I'm guilty of being a dwarf.
Written by: Bryan Cogman
Directed by: Alik Sakharov
Peter Dinklage is a damn good actor. If you're not convinced of that after, "The Laws of Gods and Men", then I pray you never try to pursue acting as a career. Absent during all of "First of His Name", Tyrion comes roaring back with one of his best scenes in not just season four, but all of Game of Thrones, period. All his anger and all his disgust for those who look down on him for being a dwarf is finally unleashed during the highly anticipated trial scene, where witnesses alter the truth in ways to make Joffrey appear innocent and Tyrion look entirely guilty. As Petyr Baelish said: everyone in the Capital is a liar, and that continues to be very much true, even during a time when people swear to tell the truth and nothing but the whole truth. Anger and disgust turn out to encompass a lot of what happens throughout "The Laws of Gods and Men", and the result is an excellent episode of television that sets up what will be the most dramatic and heartbreaking four episode stretch through Game of Thrones' first four seasons.
We start off with Stannis and Davos arriving in Braavos, where they meet with representatives of the Iron Bank, in hopes of acquiring additional funding. The main representative, Tycho Nestoris (Mark Gatiss), denies Stannis' request, citing he does not have a large enough army nor enough food to sustain them. This is when Davos steps in and makes his own argument for why Stannis deserves financial aid, and it's able to make Tycho change his mind and grant Stannis the money he needs. Remember when Tyrion was acting as Hand of the King and proving that he would be an excellent politician in Westeros? Ser Davos Seaworth proves time and time again that he would make an excellent politician, this being one of several times where Davos makes a perfectly valid argument in hopes of getting someone to change their mind. Some of the best dialogue in an episode featuring Davos always seems to go to him, and this episode is no exception. Bryan Cogman puts together some excellent dialogue here for Davos, avoiding extravagant talk about how Stannis is the rightful king and pointing out all the right facts to how Stannis has gotten as far as he has.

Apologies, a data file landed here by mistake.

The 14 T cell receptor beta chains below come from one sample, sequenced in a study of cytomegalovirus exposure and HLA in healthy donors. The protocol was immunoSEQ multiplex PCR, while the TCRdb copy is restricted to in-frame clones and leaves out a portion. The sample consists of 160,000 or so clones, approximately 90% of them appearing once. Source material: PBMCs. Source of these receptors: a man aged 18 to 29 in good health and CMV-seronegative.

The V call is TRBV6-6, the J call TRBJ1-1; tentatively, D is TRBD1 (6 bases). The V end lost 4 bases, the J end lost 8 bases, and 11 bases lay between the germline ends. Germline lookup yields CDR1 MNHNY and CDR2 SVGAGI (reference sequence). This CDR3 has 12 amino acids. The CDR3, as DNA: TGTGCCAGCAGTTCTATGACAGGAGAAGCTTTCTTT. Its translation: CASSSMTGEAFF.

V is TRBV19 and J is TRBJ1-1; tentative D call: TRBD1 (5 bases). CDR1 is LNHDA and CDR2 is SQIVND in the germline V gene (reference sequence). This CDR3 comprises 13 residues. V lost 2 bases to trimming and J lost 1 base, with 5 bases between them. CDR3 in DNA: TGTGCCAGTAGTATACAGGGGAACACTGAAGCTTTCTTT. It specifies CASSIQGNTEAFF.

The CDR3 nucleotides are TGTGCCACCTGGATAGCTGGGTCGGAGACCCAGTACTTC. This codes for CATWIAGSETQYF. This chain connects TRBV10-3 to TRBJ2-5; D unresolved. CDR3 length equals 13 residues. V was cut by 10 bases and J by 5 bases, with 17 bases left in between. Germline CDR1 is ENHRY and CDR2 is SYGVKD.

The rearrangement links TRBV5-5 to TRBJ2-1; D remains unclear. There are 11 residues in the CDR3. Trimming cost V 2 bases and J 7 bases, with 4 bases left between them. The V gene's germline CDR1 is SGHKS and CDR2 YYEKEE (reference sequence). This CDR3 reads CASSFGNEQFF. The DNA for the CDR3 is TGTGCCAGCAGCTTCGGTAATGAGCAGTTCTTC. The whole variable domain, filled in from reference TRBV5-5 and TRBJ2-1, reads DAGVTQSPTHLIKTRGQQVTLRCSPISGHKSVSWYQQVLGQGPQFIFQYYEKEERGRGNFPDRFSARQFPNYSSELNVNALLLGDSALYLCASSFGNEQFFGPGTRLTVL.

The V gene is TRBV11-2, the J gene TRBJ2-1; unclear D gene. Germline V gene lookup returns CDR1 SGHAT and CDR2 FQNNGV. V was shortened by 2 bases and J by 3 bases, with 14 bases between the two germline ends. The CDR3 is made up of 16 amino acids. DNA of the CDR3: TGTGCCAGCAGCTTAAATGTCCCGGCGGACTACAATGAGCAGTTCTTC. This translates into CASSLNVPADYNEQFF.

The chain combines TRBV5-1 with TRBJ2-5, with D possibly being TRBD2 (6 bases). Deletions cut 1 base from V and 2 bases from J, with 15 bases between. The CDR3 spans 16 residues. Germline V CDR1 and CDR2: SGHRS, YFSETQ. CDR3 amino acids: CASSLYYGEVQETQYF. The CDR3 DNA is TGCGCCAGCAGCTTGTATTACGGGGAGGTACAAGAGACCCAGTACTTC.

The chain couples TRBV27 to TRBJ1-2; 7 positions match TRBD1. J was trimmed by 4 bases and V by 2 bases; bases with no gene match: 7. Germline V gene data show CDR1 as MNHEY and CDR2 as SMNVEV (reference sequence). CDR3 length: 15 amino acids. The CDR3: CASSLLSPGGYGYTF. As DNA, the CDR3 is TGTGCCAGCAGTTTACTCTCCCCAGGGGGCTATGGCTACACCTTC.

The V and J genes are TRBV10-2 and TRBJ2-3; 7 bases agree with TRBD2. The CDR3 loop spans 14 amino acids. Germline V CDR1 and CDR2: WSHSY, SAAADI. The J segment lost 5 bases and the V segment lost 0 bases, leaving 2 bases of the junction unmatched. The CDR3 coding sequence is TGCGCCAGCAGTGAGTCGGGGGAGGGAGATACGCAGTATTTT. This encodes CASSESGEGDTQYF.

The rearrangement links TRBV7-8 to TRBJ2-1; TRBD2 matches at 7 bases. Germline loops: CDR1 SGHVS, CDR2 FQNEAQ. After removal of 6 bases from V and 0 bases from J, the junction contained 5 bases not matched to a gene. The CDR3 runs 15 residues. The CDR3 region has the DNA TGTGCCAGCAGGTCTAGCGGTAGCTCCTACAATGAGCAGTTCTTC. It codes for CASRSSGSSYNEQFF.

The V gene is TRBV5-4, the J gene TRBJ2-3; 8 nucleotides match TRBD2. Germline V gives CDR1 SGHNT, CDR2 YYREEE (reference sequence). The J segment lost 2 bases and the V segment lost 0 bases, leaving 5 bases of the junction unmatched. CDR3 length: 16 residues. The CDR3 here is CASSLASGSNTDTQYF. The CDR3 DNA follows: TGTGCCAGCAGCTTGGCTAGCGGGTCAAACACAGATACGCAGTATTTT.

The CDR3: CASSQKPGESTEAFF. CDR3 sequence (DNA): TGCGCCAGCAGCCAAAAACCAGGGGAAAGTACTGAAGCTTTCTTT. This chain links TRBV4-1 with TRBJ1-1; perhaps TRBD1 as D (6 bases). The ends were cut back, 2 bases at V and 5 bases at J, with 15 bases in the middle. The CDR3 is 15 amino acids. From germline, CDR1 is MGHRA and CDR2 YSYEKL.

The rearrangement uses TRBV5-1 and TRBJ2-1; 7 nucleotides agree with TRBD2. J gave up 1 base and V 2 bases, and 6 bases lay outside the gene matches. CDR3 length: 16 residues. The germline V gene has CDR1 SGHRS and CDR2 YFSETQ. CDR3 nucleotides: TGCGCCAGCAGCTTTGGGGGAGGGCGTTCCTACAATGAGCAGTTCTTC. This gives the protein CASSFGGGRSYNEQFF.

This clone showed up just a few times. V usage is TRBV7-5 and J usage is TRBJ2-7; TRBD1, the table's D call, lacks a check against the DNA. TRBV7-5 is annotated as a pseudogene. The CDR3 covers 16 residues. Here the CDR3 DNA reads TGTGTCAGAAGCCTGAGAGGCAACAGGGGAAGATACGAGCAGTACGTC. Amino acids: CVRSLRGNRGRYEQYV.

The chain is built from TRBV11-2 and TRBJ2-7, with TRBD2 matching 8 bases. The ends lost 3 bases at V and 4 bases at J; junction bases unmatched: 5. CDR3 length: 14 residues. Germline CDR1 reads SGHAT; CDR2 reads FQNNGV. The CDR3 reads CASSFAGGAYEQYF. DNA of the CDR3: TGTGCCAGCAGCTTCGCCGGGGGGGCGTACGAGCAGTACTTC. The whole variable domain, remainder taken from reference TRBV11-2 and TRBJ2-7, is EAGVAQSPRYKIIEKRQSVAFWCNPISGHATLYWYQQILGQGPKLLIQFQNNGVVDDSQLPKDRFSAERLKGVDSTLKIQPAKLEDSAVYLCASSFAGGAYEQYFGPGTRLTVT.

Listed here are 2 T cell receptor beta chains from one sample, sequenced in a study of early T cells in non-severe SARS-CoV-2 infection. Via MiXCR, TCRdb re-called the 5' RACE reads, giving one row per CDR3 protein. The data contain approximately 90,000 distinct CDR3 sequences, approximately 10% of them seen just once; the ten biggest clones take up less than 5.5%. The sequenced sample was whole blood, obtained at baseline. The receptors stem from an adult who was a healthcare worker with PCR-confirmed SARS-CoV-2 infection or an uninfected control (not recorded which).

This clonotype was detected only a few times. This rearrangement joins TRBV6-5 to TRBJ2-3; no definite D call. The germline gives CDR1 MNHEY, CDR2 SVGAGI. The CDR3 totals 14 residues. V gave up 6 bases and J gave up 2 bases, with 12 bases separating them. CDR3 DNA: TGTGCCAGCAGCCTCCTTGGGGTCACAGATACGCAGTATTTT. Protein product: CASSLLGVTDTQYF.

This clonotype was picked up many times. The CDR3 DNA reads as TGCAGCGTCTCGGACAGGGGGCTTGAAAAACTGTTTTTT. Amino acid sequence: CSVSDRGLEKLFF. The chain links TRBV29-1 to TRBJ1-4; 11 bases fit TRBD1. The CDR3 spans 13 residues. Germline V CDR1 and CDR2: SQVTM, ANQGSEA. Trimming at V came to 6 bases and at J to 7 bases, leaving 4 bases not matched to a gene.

So if "The Laws of Gods and Men" features a lot of anger and disgust, then that sounds like a good enough reason to get a sighting from one of Daenerys' dragons. Up until now, I don't believe the show has stated the official names of the dragons. We have her biggest dragon, Drogon, named after Khal Drogo. Then we have Rhaegal, named after her brother Rhaegar. Finally, there is Viserion, named after her brother Viserys. Drogon appears and attacks a goat herd, and when the farmer shows the charred goat remains to Daenerys, she agrees to pay him three times their worth. Daenerys has a ton of requests to hear, the next one being from a man named Hizdahr zo Loraq (Joel Fry), who tells Daenerys that his father was one of the slave masters who was crucified under Daenerys' order of justice. He asks for his father's body to be taken down so that is can be properly buried. Right away, Daenerys is learning the hard parts of ruling: other people being disgusted by her actions and calling her out on them. Game of Thrones is showing us that Daenerys' lack of true political experience is one thing that is holding her back. To this point, she has accomplished everything through kindness, mercy, and unleashing some fire and blood. Now as the Queen of Meereen, she is getting exposed for not fully understanding how the game works and that there's more to being a good ruler than just freeing slaves and crushing oppressive slave masters. It doesn't mean she's starting to become more poorly written. Quite the opposite actually. The writing is starting to flesh out Daenerys' greatest flaws and throw them right in her face. The first few seasons took the time to make Daenerys come out of her shell and evolve into a fierce, awe-inspiring leader. Now she has to settle in and play politics. So far, it's a bit of a rough start.